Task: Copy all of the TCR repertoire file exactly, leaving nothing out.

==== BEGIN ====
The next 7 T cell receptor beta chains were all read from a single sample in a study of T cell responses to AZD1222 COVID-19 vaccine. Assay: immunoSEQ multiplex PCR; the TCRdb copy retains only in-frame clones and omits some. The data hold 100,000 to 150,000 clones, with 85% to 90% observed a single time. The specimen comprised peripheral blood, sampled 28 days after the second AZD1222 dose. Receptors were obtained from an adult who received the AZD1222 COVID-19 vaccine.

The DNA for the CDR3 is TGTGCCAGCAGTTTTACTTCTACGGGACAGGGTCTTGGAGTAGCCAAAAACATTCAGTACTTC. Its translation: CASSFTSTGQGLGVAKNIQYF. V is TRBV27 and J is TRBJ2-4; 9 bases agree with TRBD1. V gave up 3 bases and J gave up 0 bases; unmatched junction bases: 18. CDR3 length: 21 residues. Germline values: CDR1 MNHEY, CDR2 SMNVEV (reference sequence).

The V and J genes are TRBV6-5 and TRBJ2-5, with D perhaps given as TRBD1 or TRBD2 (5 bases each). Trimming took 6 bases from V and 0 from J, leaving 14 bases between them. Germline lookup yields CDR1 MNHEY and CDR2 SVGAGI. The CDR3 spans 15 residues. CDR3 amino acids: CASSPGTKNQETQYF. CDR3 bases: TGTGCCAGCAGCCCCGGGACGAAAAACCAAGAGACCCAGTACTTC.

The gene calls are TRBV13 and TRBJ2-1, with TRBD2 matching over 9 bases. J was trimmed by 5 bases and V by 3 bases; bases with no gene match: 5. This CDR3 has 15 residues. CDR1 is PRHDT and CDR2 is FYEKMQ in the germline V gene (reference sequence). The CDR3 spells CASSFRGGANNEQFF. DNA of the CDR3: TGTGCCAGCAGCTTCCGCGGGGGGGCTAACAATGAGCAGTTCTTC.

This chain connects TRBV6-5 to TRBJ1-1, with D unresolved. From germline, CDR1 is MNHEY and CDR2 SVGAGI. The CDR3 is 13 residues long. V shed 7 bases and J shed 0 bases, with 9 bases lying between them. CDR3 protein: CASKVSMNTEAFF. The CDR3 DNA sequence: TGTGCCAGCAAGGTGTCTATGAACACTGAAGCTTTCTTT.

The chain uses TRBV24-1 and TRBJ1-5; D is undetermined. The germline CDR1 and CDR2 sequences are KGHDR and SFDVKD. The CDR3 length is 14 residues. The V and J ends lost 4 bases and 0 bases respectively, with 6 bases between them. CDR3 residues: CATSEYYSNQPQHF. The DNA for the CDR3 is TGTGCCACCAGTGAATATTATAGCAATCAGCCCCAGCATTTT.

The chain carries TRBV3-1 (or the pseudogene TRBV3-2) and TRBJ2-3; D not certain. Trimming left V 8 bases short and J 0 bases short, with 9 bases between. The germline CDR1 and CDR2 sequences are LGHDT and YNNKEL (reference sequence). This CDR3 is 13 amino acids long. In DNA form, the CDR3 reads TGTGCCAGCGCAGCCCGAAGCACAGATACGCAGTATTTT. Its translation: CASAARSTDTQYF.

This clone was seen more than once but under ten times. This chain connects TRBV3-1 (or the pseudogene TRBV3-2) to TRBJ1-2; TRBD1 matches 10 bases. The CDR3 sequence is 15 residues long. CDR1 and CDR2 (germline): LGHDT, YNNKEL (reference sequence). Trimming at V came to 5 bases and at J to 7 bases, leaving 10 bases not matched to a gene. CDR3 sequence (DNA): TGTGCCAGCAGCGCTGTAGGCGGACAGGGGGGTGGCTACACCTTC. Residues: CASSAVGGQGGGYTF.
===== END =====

The next 7 T cell receptor beta chains were all read from a single sample in a study of T cell responses to AZD1222 COVID-19 vaccine. Assay: immunoSEQ multiplex PCR; the TCRdb copy retains only in-frame clones and omits some. The data hold 100,000 to 150,000 clones, with 85% to 90% observed a single time. The specimen comprised peripheral blood, sampled 28 days after the second AZD1222 dose. Receptors were obtained from an adult who received the AZD1222 COVID-19 vaccine.

The DNA for the CDR3 is TGTGCCAGCAGTTTTACTTCTACGGGACAGGGTCTTGGAGTAGCCAAAAACATTCAGTACTTC. Its translation: CASSFTSTGQGLGVAKNIQYF. V is TRBV27 and J is TRBJ2-4; 9 bases agree with TRBD1. V gave up 3 bases and J gave up 0 bases; unmatched junction bases: 18. CDR3 length: 21 residues. Germline values: CDR1 MNHEY, CDR2 SMNVEV (reference sequence).

The V and J genes are TRBV6-5 and TRBJ2-5, with D perhaps given as TRBD1 or TRBD2 (5 bases each). Trimming took 6 bases from V and 0 from J, leaving 14 bases between them. Germline lookup yields CDR1 MNHEY and CDR2 SVGAGI. The CDR3 spans 15 residues. CDR3 amino acids: CASSPGTKNQETQYF. CDR3 bases: TGTGCCAGCAGCCCCGGGACGAAAAACCAAGAGACCCAGTACTTC.

The gene calls are TRBV13 and TRBJ2-1, with TRBD2 matching over 9 bases. J was trimmed by 5 bases and V by 3 bases; bases with no gene match: 5. This CDR3 has 15 residues. CDR1 is PRHDT and CDR2 is FYEKMQ in the germline V gene (reference sequence). The CDR3 spells CASSFRGGANNEQFF. DNA of the CDR3: TGTGCCAGCAGCTTCCGCGGGGGGGCTAACAATGAGCAGTTCTTC.

This chain connects TRBV6-5 to TRBJ1-1, with D unresolved. From germline, CDR1 is MNHEY and CDR2 SVGAGI. The CDR3 is 13 residues long. V shed 7 bases and J shed 0 bases, with 9 bases lying between them. CDR3 protein: CASKVSMNTEAFF. The CDR3 DNA sequence: TGTGCCAGCAAGGTGTCTATGAACACTGAAGCTTTCTTT.

The chain uses TRBV24-1 and TRBJ1-5; D is undetermined. The germline CDR1 and CDR2 sequences are KGHDR and SFDVKD. The CDR3 length is 14 residues. The V and J ends lost 4 bases and 0 bases respectively, with 6 bases between them. CDR3 residues: CATSEYYSNQPQHF. The DNA for the CDR3 is TGTGCCACCAGTGAATATTATAGCAATCAGCCCCAGCATTTT.

The chain carries TRBV3-1 (or the pseudogene TRBV3-2) and TRBJ2-3; D not certain. Trimming left V 8 bases short and J 0 bases short, with 9 bases between. The germline CDR1 and CDR2 sequences are LGHDT and YNNKEL (reference sequence). This CDR3 is 13 amino acids long. In DNA form, the CDR3 reads TGTGCCAGCGCAGCCCGAAGCACAGATACGCAGTATTTT. Its translation: CASAARSTDTQYF.

This clone was seen more than once but under ten times. This chain connects TRBV3-1 (or the pseudogene TRBV3-2) to TRBJ1-2; TRBD1 matches 10 bases. The CDR3 sequence is 15 residues long. CDR1 and CDR2 (germline): LGHDT, YNNKEL (reference sequence). Trimming at V came to 5 bases and at J to 7 bases, leaving 10 bases not matched to a gene. CDR3 sequence (DNA): TGTGCCAGCAGCGCTGTAGGCGGACAGGGGGGTGGCTACACCTTC. Residues: CASSAVGGQGGGYTF.